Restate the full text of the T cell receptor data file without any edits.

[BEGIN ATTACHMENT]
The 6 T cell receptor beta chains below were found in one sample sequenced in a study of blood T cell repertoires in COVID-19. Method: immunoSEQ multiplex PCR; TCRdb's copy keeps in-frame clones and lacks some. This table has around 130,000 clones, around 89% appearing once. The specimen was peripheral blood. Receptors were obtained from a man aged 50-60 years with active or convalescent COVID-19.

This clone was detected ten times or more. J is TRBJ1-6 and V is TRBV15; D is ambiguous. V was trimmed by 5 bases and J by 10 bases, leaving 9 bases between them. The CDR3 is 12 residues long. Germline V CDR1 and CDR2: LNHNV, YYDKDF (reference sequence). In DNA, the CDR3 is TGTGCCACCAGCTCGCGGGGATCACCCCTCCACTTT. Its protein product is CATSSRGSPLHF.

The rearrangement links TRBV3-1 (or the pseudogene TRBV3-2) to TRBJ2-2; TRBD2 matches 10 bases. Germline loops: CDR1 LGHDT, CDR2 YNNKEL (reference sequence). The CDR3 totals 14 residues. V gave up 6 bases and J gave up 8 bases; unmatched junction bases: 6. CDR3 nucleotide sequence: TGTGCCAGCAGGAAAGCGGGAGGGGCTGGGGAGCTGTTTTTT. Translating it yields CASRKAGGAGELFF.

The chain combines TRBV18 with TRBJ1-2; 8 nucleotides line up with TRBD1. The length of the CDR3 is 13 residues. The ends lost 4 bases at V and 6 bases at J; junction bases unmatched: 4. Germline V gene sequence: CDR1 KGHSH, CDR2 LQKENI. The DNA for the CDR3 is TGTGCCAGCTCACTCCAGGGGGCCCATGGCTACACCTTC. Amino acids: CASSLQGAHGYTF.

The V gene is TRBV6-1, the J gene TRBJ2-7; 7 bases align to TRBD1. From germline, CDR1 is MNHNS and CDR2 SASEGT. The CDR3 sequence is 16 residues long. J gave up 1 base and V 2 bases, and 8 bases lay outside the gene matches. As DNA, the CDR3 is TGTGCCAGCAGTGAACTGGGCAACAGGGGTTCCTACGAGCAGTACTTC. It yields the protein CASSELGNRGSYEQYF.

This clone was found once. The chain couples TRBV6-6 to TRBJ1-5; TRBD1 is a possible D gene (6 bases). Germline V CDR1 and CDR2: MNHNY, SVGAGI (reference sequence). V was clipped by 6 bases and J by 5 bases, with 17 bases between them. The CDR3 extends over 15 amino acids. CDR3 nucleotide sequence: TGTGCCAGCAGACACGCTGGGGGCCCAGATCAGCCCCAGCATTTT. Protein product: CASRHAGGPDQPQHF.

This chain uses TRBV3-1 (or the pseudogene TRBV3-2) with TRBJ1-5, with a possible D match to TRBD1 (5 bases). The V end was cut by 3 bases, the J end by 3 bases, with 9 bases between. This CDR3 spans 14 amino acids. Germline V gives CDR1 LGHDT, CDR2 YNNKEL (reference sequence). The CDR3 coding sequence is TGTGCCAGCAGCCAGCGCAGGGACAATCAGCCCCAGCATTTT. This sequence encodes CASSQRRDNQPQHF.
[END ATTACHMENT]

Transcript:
The 6 T cell receptor beta chains below were found in one sample sequenced in a study of blood T cell repertoires in COVID-19. Method: immunoSEQ multiplex PCR; TCRdb's copy keeps in-frame clones and lacks some. This table has around 130,000 clones, around 89% appearing once. The specimen was peripheral blood. Receptors were obtained from a man aged 50-60 years with active or convalescent COVID-19.

This clone was detected ten times or more. J is TRBJ1-6 and V is TRBV15; D is ambiguous. V was trimmed by 5 bases and J by 10 bases, leaving 9 bases between them. The CDR3 is 12 residues long. Germline V CDR1 and CDR2: LNHNV, YYDKDF (reference sequence). In DNA, the CDR3 is TGTGCCACCAGCTCGCGGGGATCACCCCTCCACTTT. Its protein product is CATSSRGSPLHF.

The rearrangement links TRBV3-1 (or the pseudogene TRBV3-2) to TRBJ2-2; TRBD2 matches 10 bases. Germline loops: CDR1 LGHDT, CDR2 YNNKEL (reference sequence). The CDR3 totals 14 residues. V gave up 6 bases and J gave up 8 bases; unmatched junction bases: 6. CDR3 nucleotide sequence: TGTGCCAGCAGGAAAGCGGGAGGGGCTGGGGAGCTGTTTTTT. Translating it yields CASRKAGGAGELFF.

The chain combines TRBV18 with TRBJ1-2; 8 nucleotides line up with TRBD1. The length of the CDR3 is 13 residues. The ends lost 4 bases at V and 6 bases at J; junction bases unmatched: 4. Germline V gene sequence: CDR1 KGHSH, CDR2 LQKENI. The DNA for the CDR3 is TGTGCCAGCTCACTCCAGGGGGCCCATGGCTACACCTTC. Amino acids: CASSLQGAHGYTF.

The V gene is TRBV6-1, the J gene TRBJ2-7; 7 bases align to TRBD1. From germline, CDR1 is MNHNS and CDR2 SASEGT. The CDR3 sequence is 16 residues long. J gave up 1 base and V 2 bases, and 8 bases lay outside the gene matches. As DNA, the CDR3 is TGTGCCAGCAGTGAACTGGGCAACAGGGGTTCCTACGAGCAGTACTTC. It yields the protein CASSELGNRGSYEQYF.

This clone was found once. The chain couples TRBV6-6 to TRBJ1-5; TRBD1 is a possible D gene (6 bases). Germline V CDR1 and CDR2: MNHNY, SVGAGI (reference sequence). V was clipped by 6 bases and J by 5 bases, with 17 bases between them. The CDR3 extends over 15 amino acids. CDR3 nucleotide sequence: TGTGCCAGCAGACACGCTGGGGGCCCAGATCAGCCCCAGCATTTT. Protein product: CASRHAGGPDQPQHF.

This chain uses TRBV3-1 (or the pseudogene TRBV3-2) with TRBJ1-5, with a possible D match to TRBD1 (5 bases). The V end was cut by 3 bases, the J end by 3 bases, with 9 bases between. This CDR3 spans 14 amino acids. Germline V gives CDR1 LGHDT, CDR2 YNNKEL (reference sequence). The CDR3 coding sequence is TGTGCCAGCAGCCAGCGCAGGGACAATCAGCCCCAGCATTTT. This sequence encodes CASSQRRDNQPQHF.